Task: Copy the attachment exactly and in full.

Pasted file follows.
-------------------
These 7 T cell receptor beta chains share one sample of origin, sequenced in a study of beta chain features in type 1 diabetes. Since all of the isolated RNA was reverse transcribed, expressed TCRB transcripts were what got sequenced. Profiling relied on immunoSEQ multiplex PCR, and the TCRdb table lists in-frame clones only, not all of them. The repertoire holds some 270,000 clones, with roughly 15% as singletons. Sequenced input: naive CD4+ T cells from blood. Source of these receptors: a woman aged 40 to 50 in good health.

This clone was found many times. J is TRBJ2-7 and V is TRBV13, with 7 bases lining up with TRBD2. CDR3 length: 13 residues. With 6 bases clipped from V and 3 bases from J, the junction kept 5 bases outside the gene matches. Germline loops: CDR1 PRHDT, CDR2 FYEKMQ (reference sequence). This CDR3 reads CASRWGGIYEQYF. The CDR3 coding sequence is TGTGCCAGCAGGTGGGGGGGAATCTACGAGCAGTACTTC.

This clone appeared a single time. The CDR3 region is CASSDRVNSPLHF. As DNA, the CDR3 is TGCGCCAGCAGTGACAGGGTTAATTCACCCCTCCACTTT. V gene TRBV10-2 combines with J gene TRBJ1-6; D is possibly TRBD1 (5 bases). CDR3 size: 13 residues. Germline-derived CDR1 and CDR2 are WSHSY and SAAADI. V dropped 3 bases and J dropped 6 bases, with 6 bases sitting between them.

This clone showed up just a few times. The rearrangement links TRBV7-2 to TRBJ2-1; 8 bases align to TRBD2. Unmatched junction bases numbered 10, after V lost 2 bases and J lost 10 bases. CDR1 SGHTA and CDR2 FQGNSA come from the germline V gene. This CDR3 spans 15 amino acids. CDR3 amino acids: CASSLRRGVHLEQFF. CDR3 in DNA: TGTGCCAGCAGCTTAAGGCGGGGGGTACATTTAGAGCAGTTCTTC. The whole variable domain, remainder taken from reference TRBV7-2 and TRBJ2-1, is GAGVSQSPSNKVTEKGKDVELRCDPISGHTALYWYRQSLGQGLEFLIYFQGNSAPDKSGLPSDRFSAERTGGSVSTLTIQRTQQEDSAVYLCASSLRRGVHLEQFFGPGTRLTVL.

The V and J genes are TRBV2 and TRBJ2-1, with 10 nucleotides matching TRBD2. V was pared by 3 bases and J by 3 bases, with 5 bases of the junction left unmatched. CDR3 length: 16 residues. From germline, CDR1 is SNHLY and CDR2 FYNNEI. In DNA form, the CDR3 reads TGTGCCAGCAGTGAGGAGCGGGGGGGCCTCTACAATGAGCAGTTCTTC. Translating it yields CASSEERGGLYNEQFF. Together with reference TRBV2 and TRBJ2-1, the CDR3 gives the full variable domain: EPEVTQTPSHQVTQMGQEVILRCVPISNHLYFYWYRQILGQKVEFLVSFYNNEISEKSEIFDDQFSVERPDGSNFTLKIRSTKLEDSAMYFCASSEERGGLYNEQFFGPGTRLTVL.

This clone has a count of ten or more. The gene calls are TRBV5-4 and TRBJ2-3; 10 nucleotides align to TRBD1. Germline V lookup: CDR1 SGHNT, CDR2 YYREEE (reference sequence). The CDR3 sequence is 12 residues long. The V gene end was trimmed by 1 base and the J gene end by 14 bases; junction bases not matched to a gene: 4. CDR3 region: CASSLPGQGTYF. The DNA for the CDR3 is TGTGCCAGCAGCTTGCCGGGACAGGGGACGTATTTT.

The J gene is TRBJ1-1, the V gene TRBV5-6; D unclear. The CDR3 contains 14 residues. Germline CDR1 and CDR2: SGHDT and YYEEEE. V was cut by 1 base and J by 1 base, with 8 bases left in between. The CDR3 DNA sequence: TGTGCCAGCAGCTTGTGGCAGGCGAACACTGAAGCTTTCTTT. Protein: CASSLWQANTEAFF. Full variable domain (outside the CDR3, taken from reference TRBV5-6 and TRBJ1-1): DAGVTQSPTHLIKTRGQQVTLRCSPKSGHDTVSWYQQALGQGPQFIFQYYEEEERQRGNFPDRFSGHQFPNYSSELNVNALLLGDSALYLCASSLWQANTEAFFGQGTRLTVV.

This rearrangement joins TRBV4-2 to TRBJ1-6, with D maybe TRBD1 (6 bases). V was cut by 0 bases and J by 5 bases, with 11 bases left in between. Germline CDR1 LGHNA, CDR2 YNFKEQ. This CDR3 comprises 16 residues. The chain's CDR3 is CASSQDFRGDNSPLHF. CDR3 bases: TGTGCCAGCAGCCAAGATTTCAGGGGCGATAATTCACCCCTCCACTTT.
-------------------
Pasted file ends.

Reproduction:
These 7 T cell receptor beta chains share one sample of origin, sequenced in a study of beta chain features in type 1 diabetes. Since all of the isolated RNA was reverse transcribed, expressed TCRB transcripts were what got sequenced. Profiling relied on immunoSEQ multiplex PCR, and the TCRdb table lists in-frame clones only, not all of them. The repertoire holds some 270,000 clones, with roughly 15% as singletons. Sequenced input: naive CD4+ T cells from blood. Source of these receptors: a woman aged 40 to 50 in good health.

This clone was found many times. J is TRBJ2-7 and V is TRBV13, with 7 bases lining up with TRBD2. CDR3 length: 13 residues. With 6 bases clipped from V and 3 bases from J, the junction kept 5 bases outside the gene matches. Germline loops: CDR1 PRHDT, CDR2 FYEKMQ (reference sequence). This CDR3 reads CASRWGGIYEQYF. The CDR3 coding sequence is TGTGCCAGCAGGTGGGGGGGAATCTACGAGCAGTACTTC.

This clone appeared a single time. The CDR3 region is CASSDRVNSPLHF. As DNA, the CDR3 is TGCGCCAGCAGTGACAGGGTTAATTCACCCCTCCACTTT. V gene TRBV10-2 combines with J gene TRBJ1-6; D is possibly TRBD1 (5 bases). CDR3 size: 13 residues. Germline-derived CDR1 and CDR2 are WSHSY and SAAADI. V dropped 3 bases and J dropped 6 bases, with 6 bases sitting between them.

This clone showed up just a few times. The rearrangement links TRBV7-2 to TRBJ2-1; 8 bases align to TRBD2. Unmatched junction bases numbered 10, after V lost 2 bases and J lost 10 bases. CDR1 SGHTA and CDR2 FQGNSA come from the germline V gene. This CDR3 spans 15 amino acids. CDR3 amino acids: CASSLRRGVHLEQFF. CDR3 in DNA: TGTGCCAGCAGCTTAAGGCGGGGGGTACATTTAGAGCAGTTCTTC. The whole variable domain, remainder taken from reference TRBV7-2 and TRBJ2-1, is GAGVSQSPSNKVTEKGKDVELRCDPISGHTALYWYRQSLGQGLEFLIYFQGNSAPDKSGLPSDRFSAERTGGSVSTLTIQRTQQEDSAVYLCASSLRRGVHLEQFFGPGTRLTVL.

The V and J genes are TRBV2 and TRBJ2-1, with 10 nucleotides matching TRBD2. V was pared by 3 bases and J by 3 bases, with 5 bases of the junction left unmatched. CDR3 length: 16 residues. From germline, CDR1 is SNHLY and CDR2 FYNNEI. In DNA form, the CDR3 reads TGTGCCAGCAGTGAGGAGCGGGGGGGCCTCTACAATGAGCAGTTCTTC. Translating it yields CASSEERGGLYNEQFF. Together with reference TRBV2 and TRBJ2-1, the CDR3 gives the full variable domain: EPEVTQTPSHQVTQMGQEVILRCVPISNHLYFYWYRQILGQKVEFLVSFYNNEISEKSEIFDDQFSVERPDGSNFTLKIRSTKLEDSAMYFCASSEERGGLYNEQFFGPGTRLTVL.

This clone has a count of ten or more. The gene calls are TRBV5-4 and TRBJ2-3; 10 nucleotides align to TRBD1. Germline V lookup: CDR1 SGHNT, CDR2 YYREEE (reference sequence). The CDR3 sequence is 12 residues long. The V gene end was trimmed by 1 base and the J gene end by 14 bases; junction bases not matched to a gene: 4. CDR3 region: CASSLPGQGTYF. The DNA for the CDR3 is TGTGCCAGCAGCTTGCCGGGACAGGGGACGTATTTT.

The J gene is TRBJ1-1, the V gene TRBV5-6; D unclear. The CDR3 contains 14 residues. Germline CDR1 and CDR2: SGHDT and YYEEEE. V was cut by 1 base and J by 1 base, with 8 bases left in between. The CDR3 DNA sequence: TGTGCCAGCAGCTTGTGGCAGGCGAACACTGAAGCTTTCTTT. Protein: CASSLWQANTEAFF. Full variable domain (outside the CDR3, taken from reference TRBV5-6 and TRBJ1-1): DAGVTQSPTHLIKTRGQQVTLRCSPKSGHDTVSWYQQALGQGPQFIFQYYEEEERQRGNFPDRFSGHQFPNYSSELNVNALLLGDSALYLCASSLWQANTEAFFGQGTRLTVV.

This rearrangement joins TRBV4-2 to TRBJ1-6, with D maybe TRBD1 (6 bases). V was cut by 0 bases and J by 5 bases, with 11 bases left in between. Germline CDR1 LGHNA, CDR2 YNFKEQ. This CDR3 comprises 16 residues. The chain's CDR3 is CASSQDFRGDNSPLHF. CDR3 bases: TGTGCCAGCAGCCAAGATTTCAGGGGCGATAATTCACCCCTCCACTTT.